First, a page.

5 types of injuries which would be considered catastrophic

 

While every individual who is injured in Illinois deserves to receive compensation for their damages, those with catastrophic injuries experience such devastating consequences that they are considered to be in a class of their own. They often have life-long physical, emotional and financial consequences that leave them without any hope for a different future. Although many injuries could be considered catastrophic, there are five that are commonly seen by every Chicago auto accident lawyer.

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15___5-types-of-injuries-which-would-be-considered-catastrophic2 5 types of injuries which would be considered catastrophic

Brain injuries

Brain injuries occur when an individual experiences a severe bump or blow to the head that leaves parts of their brain bruised and damaged. They can have long-lasting, unpredictable effects on an accident victim, and no brain injury is the same as another. Although individuals may damage identical areas of their brains, the resulting limitations and symptoms that they experience can be significantly different. These limitations often include the following:

  • Difficulty talking or understanding language
  • Impaired reasoning, cognitive function and memory
  • Limited or no ability to use the arms or legs
  • Increased depression and anxiety
  • Confusion and reduced attention and concentration

In some cases, patients experience many or all of these symptoms and are left unable to care for themselves in any way. Young victims may be forced to drop out of school because of an inability to perform the necessary tasks required of them. Additionally, as brain injury patients age, they are more likely to have a stroke or experience dementia and receive an Alzheimer’s disease diagnosis.

According to the Brain Injury association of America, over 2.4 million people sustain traumatic brain injuries every year. The number two cause of the condition is motor vehicle accidents, which were second only to falls.

Spine injuries

Spinal cord injuries can be as devastating as traumatic brain injuries for many of the same reasons. Although cognitive functions are not impaired with these types of injuries, patients do often lose the ability to lose their limbs because of damage to the spinal column. When the spinal cord becomes damaged, the nerves that are responsible for sending signals from the brain to the legs and arms are no longer able to work properly. Other systems may also be affected, including the lungs, urinary tract and gastrointestinal systems.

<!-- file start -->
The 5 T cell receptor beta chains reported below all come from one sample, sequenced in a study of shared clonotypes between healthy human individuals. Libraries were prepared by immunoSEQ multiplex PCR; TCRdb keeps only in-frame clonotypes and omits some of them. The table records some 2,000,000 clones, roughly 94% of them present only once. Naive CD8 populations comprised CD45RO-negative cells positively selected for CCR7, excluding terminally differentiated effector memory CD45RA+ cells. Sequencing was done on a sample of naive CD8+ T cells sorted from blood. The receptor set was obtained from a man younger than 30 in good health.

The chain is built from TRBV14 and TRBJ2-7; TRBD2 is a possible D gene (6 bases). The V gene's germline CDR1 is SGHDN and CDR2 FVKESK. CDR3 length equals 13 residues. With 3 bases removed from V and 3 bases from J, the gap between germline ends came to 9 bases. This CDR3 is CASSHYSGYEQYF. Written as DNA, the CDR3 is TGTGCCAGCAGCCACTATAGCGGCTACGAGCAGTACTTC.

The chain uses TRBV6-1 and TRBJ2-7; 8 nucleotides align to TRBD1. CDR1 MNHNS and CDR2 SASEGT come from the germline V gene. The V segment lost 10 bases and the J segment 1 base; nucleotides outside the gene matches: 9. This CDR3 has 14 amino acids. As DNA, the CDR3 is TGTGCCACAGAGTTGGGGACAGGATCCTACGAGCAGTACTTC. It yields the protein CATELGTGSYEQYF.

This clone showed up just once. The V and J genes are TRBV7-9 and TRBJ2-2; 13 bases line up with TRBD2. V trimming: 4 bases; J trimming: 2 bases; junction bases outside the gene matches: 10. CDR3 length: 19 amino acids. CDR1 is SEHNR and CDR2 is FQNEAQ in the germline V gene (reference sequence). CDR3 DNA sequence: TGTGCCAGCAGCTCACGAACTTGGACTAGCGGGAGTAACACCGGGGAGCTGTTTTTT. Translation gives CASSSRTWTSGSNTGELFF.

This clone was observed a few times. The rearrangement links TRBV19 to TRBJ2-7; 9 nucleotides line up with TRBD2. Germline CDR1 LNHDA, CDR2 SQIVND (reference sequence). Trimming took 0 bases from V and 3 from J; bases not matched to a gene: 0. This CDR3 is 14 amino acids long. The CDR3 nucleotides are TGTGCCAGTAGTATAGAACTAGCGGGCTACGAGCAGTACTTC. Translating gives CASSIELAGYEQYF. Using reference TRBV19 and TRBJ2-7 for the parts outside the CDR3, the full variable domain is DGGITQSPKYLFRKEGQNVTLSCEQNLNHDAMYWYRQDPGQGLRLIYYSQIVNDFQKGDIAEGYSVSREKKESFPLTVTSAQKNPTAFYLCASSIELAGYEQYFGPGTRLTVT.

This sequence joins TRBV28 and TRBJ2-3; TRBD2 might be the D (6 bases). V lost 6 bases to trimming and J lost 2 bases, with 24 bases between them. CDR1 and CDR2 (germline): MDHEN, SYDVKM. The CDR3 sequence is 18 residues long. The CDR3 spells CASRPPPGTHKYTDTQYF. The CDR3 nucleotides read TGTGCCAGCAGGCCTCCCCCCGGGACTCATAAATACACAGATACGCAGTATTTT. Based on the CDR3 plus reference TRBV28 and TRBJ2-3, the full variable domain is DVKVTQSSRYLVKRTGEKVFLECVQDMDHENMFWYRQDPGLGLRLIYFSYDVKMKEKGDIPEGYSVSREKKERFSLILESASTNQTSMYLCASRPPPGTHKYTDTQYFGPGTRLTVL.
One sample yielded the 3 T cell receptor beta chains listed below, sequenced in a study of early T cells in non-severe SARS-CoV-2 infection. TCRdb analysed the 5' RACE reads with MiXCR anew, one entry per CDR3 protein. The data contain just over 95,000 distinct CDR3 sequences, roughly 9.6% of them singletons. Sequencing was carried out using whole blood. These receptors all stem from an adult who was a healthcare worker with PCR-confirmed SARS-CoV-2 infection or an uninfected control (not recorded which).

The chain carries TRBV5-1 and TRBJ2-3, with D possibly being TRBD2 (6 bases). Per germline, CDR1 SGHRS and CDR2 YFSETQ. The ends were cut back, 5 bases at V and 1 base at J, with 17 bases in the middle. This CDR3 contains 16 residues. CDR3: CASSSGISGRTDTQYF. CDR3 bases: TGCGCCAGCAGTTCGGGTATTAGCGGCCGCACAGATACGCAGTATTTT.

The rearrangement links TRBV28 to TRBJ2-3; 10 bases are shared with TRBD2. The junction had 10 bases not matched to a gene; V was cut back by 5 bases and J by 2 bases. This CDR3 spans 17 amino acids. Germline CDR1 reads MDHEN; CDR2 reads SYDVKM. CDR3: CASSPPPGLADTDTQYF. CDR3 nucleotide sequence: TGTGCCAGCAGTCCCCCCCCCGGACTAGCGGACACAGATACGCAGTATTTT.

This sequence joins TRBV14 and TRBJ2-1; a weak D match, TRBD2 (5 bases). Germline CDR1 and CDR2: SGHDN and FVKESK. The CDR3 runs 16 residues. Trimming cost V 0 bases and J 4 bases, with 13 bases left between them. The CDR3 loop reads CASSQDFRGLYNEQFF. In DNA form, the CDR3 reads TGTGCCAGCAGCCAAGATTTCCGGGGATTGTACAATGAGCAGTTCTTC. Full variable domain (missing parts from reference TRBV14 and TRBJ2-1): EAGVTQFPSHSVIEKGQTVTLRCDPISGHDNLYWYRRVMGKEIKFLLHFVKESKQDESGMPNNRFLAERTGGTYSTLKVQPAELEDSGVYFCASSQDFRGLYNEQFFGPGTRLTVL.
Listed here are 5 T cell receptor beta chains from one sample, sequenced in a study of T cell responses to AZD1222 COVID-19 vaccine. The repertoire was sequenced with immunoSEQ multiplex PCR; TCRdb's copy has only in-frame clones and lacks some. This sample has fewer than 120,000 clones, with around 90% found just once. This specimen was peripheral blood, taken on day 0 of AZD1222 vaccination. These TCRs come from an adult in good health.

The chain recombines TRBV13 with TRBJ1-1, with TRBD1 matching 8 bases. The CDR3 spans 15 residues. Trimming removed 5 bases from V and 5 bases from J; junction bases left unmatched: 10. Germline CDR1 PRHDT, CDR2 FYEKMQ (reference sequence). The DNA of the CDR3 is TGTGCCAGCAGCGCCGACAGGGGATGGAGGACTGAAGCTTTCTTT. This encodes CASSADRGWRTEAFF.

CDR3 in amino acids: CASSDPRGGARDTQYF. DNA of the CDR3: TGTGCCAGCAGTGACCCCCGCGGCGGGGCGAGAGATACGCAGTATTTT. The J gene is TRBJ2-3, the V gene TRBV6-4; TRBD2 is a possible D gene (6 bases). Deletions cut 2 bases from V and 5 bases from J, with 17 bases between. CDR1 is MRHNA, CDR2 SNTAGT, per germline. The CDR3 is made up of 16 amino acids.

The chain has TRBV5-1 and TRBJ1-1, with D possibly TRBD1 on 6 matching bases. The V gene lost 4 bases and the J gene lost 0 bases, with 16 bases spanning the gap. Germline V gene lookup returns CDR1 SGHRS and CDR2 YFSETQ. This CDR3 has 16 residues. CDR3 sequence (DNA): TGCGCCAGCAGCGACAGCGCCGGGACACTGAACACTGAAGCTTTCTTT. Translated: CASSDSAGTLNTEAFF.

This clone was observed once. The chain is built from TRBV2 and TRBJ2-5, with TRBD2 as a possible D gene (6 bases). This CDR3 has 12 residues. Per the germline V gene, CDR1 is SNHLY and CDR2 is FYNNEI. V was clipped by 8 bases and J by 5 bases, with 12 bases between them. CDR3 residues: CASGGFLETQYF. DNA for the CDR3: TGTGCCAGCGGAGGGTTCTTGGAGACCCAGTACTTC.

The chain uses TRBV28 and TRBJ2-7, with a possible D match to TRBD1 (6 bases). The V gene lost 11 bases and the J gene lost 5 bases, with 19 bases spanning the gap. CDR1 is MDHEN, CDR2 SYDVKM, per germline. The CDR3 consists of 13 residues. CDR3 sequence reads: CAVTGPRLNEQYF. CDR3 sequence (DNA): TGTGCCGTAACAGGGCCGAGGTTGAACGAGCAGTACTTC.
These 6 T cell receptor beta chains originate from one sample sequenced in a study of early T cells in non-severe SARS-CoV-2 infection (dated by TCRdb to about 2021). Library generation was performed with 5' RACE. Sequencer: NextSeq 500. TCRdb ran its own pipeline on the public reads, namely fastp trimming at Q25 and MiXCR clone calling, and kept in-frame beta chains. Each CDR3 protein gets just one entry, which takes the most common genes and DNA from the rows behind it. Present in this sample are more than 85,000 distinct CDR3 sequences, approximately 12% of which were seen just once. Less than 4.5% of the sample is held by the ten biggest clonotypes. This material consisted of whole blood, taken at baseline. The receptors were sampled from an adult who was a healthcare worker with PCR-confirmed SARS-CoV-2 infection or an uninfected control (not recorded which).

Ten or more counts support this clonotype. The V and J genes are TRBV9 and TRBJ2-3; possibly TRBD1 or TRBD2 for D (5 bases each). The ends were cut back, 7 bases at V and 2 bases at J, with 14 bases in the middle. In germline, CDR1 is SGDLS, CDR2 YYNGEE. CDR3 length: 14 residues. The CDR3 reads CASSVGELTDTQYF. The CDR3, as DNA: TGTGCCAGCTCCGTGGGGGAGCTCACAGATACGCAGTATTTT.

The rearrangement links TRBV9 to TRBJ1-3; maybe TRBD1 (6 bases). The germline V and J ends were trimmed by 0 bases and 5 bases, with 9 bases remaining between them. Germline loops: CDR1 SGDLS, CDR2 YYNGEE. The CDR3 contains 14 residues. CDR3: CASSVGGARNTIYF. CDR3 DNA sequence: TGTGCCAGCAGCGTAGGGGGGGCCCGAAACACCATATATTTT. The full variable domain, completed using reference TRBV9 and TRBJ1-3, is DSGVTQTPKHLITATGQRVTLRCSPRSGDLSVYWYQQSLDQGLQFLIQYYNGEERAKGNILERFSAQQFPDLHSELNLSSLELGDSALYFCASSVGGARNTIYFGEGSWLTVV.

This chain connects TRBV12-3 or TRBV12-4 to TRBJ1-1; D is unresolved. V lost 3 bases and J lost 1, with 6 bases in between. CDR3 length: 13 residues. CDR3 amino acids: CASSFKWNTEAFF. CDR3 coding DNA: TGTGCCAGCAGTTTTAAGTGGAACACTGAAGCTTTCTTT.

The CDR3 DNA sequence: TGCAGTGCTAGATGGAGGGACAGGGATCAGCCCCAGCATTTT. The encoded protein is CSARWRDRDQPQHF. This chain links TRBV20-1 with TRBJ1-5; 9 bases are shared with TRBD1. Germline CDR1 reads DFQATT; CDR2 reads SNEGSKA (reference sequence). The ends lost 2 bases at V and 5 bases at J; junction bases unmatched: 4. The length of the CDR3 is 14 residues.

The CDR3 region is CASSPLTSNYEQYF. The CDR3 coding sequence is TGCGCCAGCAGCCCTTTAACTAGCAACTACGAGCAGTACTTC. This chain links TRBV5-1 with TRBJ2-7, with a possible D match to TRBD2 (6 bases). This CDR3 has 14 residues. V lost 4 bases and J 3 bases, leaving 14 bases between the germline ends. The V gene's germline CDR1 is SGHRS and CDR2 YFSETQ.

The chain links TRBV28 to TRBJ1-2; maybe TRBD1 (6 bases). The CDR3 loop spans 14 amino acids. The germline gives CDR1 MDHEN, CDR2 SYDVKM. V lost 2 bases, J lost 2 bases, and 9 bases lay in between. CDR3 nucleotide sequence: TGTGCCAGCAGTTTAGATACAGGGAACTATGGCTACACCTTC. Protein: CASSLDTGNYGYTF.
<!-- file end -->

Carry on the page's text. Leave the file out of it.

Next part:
The National Spinal Cord Injury Statistical Center reports that there are roughly 276,000 individuals living with one of these catastrophic injuries in the U.S. today and an additional 12,500 new cases are diagnosed every year. Forty-five percent of those with the condition are diagnosed as having incomplete tetraplegia, where a break in the neck vertebrae results in semi-paralysis below the area in which the break occurred. According to the Centers for Disease Control and Prevention, 46 percent of all spinal injuries occur due to injuries sustained during car accidents. These spinal injuries costs accident victims $15,000 – $30,000 annually and can reach more than $3 million for lifetime care.

Burns

Although not all burns are considered catastrophic, when the area that was burned is large and deep enough, it can result in a lifetime of pain and long-term side effects. Burns are rated on severity. A first-degree burn only affects the outer layer of the skin while a third-degree burn reaches all the way through the layers of the skin. In some severe cases, accident victims sustain fourth-degree burns where the skin and underlying tissues, including the bones, tendons, muscle and fat, are damaged. When patients survive these terrible injuries, they are left scarred and disfigured and in tremendous amounts of pain. According to the American Burn Association, around 300 people die annually due to the burns they sustain in car accident fires.

Amputation

A Chicago auto accident lawyer must often witness what happens when accident victims lose their limbs following a crash. The loss may occur at the site of the accident due to the body coming into direct contact with materials at high speeds, or doctors may decide that for the health of the victim, the limb should be removed. This is often done to prevent infection from moving to other parts of the body.

The Amputee Coalition Limb Loss Resource Center reports that almost 2 million people in the U.S. live with limb loss. African-American men are four times more likely to have an amputation than Caucasians and trauma is the cause of 45 percent of cases, with 185,000 amputations occurring annually. These injuries cost patients a total of $8.3 billion in 2009, a figure which is likely to have steadily risen since that time.

Loss of the senses

Some car accidents cause patients to lose the ability to hear or see. The loss of either of the senses can be a devastating, life-altering thing to deal with. Although these injuries can be associated with a traumatic brain injury, they also occur on their own when the eyes or ears are damaged individually. The loss of one of these senses does not have to be complete to be considered catastrophic, although the loss must be significant.

Choosing the counsel of a Chicago auto accident lawyer can make all the difference in cases where motorists sustain catastrophic injuries due to the negligence of other drivers. Unless an accident victim receives the maximum amount of compensation possible, they may be left with rising medical bills and years of treatment ahead of them with no way to pay for it. Those who have been injured in an accident should contact a personal injury attorney immediately to review their matter and begin the claims process.

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